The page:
ELIGIBLE GREENFIELDS MINERAL EXPLORERS CAN NOW CONVERT TAX LOSSES INTO REFUNDABLE TAX CREDITS
The Australian Government has released a paper outlining the operational details for the Exploration Development Incentive, aimed at encouraging investment in small exploration companies undertaking greenfields mineral exploration in Australia. It will allow eligible companies to convert tax losses into refundable credits from 1 July 2014, which can be distributed to their shareholders.
As of 1 July 2014, the Exploration Development Incentive (EDI) scheme has come into effect. The EDI aims to encourage investment in small exploration companies undertaking greenfields mineral exploration in Australia and will allow eligible companies to convert tax losses into refundable tax credits, which can be distributed to their shareholders. The paper released by the Australian Government on 2 July 2014, outlining the operational details for the EDI, provides certainty to explorers and investors ahead of the release of the legislation, which is yet to be finalised.
How does the Exploration Development Incentive work?
The EDI will apply to greenfields exploration expenditure incurred from 1 July 2014 within an Australian onshore exploration tenement for the purpose of determining the existence, location, extent or quality of a new mineral resource. This includes geological mapping, geophysical surveys, systematic searches for areas containing minerals, and searches for minerals by drilling or other means. The EDI does not apply to exploration for quarry materials, shale oil, petroleum (including coal seam gas and any naturally occurring hydrocarbons), or geothermal energy resources. It does not apply to expenditure on production licenses, retention leases, economic feasibility studies, and offshore exploration expenditure. It also does not apply to exploration expenditure related to a mineralization that has been classified as an Inferred Mineral Resource or higher under the Joint Ore Reserves Committee (JORC) Code 2012 Edition.
Eligible participating companies will be required to make an irrevocable choice whether to provide exploration credits to all shareholders or only holders of shares issued after 30 June 2014. Regardless of choice, exploration credits will be apportioned on a per share basis. However, if a company decides to provide exploration credits only to holders of shares issued after 30 June 2014, those shares will need to be traded as a separate class of shares in order to comply with the Corporations Act 2001 (Cth) (Corporations Act).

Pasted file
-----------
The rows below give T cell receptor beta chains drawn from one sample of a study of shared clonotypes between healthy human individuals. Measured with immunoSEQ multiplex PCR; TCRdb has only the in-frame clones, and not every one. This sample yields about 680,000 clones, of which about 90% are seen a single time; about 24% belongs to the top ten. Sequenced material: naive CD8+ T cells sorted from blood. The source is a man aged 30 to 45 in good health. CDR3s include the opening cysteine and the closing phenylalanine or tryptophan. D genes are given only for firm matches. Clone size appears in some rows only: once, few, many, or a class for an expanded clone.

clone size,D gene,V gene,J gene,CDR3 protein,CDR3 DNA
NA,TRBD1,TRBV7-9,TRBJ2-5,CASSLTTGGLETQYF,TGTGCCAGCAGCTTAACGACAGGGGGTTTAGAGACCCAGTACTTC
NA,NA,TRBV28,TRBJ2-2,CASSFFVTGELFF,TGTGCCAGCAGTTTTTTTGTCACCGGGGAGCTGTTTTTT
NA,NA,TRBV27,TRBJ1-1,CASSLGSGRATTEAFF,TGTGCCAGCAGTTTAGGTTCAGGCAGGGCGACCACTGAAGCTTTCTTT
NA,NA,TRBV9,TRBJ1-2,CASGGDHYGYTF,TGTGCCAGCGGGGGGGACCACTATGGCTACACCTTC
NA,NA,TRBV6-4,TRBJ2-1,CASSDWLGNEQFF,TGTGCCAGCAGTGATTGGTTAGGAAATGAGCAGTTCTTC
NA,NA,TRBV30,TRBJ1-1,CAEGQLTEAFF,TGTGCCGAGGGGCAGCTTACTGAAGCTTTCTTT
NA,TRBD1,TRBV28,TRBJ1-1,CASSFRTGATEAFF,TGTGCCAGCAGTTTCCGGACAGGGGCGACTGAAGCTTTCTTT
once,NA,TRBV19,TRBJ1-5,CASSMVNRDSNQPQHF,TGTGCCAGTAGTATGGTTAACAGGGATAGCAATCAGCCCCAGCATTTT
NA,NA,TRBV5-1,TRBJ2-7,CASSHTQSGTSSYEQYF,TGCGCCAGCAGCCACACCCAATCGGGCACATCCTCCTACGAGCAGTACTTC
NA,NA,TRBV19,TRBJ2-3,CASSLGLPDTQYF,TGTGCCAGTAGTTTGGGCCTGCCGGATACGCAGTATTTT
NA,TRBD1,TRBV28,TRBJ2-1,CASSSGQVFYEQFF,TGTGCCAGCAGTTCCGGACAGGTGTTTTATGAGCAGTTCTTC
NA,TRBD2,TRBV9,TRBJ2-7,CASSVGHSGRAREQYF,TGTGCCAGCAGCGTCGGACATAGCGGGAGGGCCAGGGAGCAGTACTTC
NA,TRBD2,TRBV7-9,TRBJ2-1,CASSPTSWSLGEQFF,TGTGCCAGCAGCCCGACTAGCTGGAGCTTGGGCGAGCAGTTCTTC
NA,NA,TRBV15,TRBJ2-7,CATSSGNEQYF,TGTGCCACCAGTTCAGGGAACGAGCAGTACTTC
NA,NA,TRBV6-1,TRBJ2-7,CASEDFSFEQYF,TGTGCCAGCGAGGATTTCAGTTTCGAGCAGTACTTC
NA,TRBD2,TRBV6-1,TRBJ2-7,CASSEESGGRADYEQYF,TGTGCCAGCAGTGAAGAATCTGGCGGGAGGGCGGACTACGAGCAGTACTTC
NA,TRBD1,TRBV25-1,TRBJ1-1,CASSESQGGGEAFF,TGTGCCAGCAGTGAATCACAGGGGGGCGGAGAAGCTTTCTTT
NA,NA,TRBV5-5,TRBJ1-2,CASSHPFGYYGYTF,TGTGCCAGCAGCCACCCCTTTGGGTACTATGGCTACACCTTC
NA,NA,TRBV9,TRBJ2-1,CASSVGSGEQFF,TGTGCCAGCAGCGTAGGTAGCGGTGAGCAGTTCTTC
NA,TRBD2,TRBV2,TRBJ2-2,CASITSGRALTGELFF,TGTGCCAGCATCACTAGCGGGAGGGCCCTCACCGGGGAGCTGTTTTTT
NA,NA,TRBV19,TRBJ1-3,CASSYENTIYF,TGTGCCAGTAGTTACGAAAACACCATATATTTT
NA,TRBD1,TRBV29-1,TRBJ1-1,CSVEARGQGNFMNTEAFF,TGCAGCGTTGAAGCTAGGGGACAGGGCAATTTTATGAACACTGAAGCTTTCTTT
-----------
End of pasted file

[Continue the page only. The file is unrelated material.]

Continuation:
Do you qualify as an eligible exploration company?
Participation in the EDI is voluntary and a company is eligible to choose to provide exploration credits to shareholders if the company, for a given year:
(a) has no taxable income;
(b) has not commenced resources production;
(c) is not connected or affiliated with an entity that has commenced resources production;
(d) does not have a substituted accounting period; and
(e) is a disclosing entity under s111AC of the Corporations Act.
For the purposes of the EDI, tax consolidated groups will be treated as a single entity. Not only does this mean that eligibility is determined by taking into account the activities of the whole group but also that the exploration credits may be provided to the shareholders of a parent company.
The impact of exploration credits on the company and the shareholders
The EDI will be capped using an ex-post modulation approach. This will require the company to notify the Australian Taxation Office (ATO), after the expenditure year, of the lesser of their exploration expenditure and their tax loss from the financial year. The ATO will then advise the proportion of this amount the company will be entitled to provide to shareholders as exploration credits. The company can then reduce the tax loss it may carry forward by the amount it wishes to provide to shareholders. The exploration credits will be capped as follows:
- for exploration expenditure incurred in 2014-2015: $25 million;
- for exploration expenditure incurred in 2015-2016: $35 million; and
- for exploration expenditure incurred in 2016-2017: $40 million.
The exploration credits must be distributed by the end of the relevant financial year. Australian resident shareholders will then be entitled to refundable tax offsets equal to the exploration credits they receive, claimable in their tax returns for that year. Although foreign resident shareholders will also receive exploration credits, they will be unable to use them. Similar to franking credits, exploration credits will flow through trusts and partnerships in a similar manner.
Should you require any assistance on how the EDI works, to find out whether you are an eligible company, or the implications of the exploration credits on your company or shareholders, at GRT Lawyers we have an experienced and specialised team capable of assisting you in order to fully take advantage of the Australian Government’s new incentive.
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